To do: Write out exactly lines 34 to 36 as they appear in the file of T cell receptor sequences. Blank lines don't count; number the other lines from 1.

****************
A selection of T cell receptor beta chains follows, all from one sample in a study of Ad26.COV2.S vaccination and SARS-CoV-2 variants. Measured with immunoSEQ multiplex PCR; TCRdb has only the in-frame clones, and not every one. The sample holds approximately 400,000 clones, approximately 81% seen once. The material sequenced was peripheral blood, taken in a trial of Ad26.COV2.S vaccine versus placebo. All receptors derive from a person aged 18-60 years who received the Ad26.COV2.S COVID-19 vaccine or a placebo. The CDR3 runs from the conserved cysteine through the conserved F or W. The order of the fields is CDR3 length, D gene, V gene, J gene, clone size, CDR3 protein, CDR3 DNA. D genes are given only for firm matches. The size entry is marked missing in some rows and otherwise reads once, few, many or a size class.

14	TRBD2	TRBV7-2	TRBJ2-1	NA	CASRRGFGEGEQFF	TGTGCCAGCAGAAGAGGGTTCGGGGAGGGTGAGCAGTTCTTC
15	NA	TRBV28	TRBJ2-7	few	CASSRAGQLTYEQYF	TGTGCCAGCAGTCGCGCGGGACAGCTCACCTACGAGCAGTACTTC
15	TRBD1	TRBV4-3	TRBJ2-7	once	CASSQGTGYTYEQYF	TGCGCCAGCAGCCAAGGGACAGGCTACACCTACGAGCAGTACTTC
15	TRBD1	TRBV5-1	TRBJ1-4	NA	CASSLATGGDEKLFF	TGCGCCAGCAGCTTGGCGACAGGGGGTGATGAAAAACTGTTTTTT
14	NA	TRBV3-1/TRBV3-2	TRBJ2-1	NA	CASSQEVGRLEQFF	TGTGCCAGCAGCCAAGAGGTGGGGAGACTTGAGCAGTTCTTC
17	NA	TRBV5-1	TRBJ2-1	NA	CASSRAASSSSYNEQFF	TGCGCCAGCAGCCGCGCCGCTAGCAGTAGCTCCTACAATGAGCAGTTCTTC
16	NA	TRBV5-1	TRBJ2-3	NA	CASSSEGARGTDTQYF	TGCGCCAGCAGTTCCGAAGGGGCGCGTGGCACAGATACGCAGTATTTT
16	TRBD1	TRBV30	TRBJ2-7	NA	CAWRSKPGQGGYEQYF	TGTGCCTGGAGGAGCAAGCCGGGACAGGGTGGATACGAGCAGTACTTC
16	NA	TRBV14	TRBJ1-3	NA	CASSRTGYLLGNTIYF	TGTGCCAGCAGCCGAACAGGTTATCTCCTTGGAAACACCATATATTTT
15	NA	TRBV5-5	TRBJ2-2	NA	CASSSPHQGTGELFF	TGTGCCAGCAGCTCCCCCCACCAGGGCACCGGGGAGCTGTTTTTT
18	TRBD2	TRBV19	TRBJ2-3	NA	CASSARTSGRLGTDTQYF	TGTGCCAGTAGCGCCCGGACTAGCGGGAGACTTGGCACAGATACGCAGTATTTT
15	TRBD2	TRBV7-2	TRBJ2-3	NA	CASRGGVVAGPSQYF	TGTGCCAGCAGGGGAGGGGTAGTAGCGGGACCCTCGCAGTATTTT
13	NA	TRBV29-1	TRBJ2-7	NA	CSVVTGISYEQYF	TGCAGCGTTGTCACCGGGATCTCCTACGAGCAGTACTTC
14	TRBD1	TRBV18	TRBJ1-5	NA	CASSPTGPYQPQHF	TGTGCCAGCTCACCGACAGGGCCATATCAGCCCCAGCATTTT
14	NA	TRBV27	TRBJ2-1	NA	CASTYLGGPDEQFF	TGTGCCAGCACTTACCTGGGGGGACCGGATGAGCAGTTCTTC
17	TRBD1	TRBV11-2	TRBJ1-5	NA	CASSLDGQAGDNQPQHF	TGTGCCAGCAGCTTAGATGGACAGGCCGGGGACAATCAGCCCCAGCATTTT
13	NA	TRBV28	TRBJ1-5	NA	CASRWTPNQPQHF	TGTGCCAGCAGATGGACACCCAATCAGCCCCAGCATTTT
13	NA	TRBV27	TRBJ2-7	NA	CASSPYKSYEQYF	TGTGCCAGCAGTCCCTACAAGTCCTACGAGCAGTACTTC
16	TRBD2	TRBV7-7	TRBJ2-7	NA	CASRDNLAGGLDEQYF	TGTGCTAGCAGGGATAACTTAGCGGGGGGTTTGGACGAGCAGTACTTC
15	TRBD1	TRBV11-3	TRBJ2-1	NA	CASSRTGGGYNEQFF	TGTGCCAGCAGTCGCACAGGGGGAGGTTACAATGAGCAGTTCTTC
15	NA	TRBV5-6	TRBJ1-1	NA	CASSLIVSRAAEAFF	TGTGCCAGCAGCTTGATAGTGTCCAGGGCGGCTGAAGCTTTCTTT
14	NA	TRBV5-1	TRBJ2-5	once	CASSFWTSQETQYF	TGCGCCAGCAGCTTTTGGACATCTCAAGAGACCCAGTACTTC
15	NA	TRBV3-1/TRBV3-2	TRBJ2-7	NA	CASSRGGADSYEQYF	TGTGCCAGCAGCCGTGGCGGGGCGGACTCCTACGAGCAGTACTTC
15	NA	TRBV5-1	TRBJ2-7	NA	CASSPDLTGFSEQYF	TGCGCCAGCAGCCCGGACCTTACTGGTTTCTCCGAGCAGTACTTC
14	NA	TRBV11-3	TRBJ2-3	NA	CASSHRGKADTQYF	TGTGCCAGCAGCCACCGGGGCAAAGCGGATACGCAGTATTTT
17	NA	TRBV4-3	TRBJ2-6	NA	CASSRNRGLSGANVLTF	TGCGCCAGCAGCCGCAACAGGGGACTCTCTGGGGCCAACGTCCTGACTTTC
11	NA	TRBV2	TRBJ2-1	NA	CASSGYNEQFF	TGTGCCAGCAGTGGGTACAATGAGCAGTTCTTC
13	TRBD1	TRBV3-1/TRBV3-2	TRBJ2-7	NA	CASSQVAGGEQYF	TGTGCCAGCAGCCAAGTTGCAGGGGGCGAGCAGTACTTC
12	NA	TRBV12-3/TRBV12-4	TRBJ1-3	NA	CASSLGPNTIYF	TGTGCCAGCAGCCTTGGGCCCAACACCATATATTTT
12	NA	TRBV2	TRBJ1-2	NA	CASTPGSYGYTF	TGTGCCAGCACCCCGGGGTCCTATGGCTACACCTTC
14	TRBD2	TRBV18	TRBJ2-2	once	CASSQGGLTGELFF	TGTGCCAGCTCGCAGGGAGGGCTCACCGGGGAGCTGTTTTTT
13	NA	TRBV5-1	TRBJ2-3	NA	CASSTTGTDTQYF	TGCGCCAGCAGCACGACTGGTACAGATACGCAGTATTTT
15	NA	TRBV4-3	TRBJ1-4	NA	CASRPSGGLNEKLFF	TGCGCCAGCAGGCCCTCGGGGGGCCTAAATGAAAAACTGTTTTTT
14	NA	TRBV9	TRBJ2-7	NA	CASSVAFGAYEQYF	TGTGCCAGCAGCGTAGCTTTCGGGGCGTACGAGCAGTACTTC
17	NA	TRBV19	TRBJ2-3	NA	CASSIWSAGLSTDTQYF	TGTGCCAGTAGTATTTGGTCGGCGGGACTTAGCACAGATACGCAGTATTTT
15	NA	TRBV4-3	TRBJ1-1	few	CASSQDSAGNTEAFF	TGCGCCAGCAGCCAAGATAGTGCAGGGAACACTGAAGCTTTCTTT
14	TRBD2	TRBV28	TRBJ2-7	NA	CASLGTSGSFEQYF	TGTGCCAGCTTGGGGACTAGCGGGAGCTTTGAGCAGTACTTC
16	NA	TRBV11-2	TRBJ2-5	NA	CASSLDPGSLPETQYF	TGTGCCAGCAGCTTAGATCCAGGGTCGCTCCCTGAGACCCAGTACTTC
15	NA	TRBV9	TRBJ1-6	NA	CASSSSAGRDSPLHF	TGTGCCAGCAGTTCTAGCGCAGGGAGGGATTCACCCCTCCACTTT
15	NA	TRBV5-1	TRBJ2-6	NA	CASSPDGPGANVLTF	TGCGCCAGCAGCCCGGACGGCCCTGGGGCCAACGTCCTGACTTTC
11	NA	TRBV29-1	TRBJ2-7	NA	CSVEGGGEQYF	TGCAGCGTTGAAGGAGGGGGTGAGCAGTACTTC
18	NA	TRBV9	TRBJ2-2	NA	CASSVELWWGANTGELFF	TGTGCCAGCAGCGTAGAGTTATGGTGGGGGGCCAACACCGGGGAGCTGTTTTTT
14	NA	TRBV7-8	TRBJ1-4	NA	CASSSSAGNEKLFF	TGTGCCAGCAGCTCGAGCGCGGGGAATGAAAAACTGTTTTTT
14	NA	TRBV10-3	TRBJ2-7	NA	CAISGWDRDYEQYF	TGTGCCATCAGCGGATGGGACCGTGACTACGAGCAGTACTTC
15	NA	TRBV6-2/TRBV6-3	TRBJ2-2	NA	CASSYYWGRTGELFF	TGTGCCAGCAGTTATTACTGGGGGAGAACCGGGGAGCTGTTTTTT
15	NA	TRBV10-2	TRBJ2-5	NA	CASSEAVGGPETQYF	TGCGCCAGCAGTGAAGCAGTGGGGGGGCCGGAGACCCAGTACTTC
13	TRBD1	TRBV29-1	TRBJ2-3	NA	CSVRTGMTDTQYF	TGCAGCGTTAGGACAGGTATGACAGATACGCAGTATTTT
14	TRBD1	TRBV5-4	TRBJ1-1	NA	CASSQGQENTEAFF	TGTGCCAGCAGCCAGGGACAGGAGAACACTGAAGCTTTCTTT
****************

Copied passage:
15	NA	TRBV4-3	TRBJ1-4	NA	CASRPSGGLNEKLFF	TGCGCCAGCAGGCCCTCGGGGGGCCTAAATGAAAAACTGTTTTTT
14	NA	TRBV9	TRBJ2-7	NA	CASSVAFGAYEQYF	TGTGCCAGCAGCGTAGCTTTCGGGGCGTACGAGCAGTACTTC
17	NA	TRBV19	TRBJ2-3	NA	CASSIWSAGLSTDTQYF	TGTGCCAGTAGTATTTGGTCGGCGGGACTTAGCACAGATACGCAGTATTTT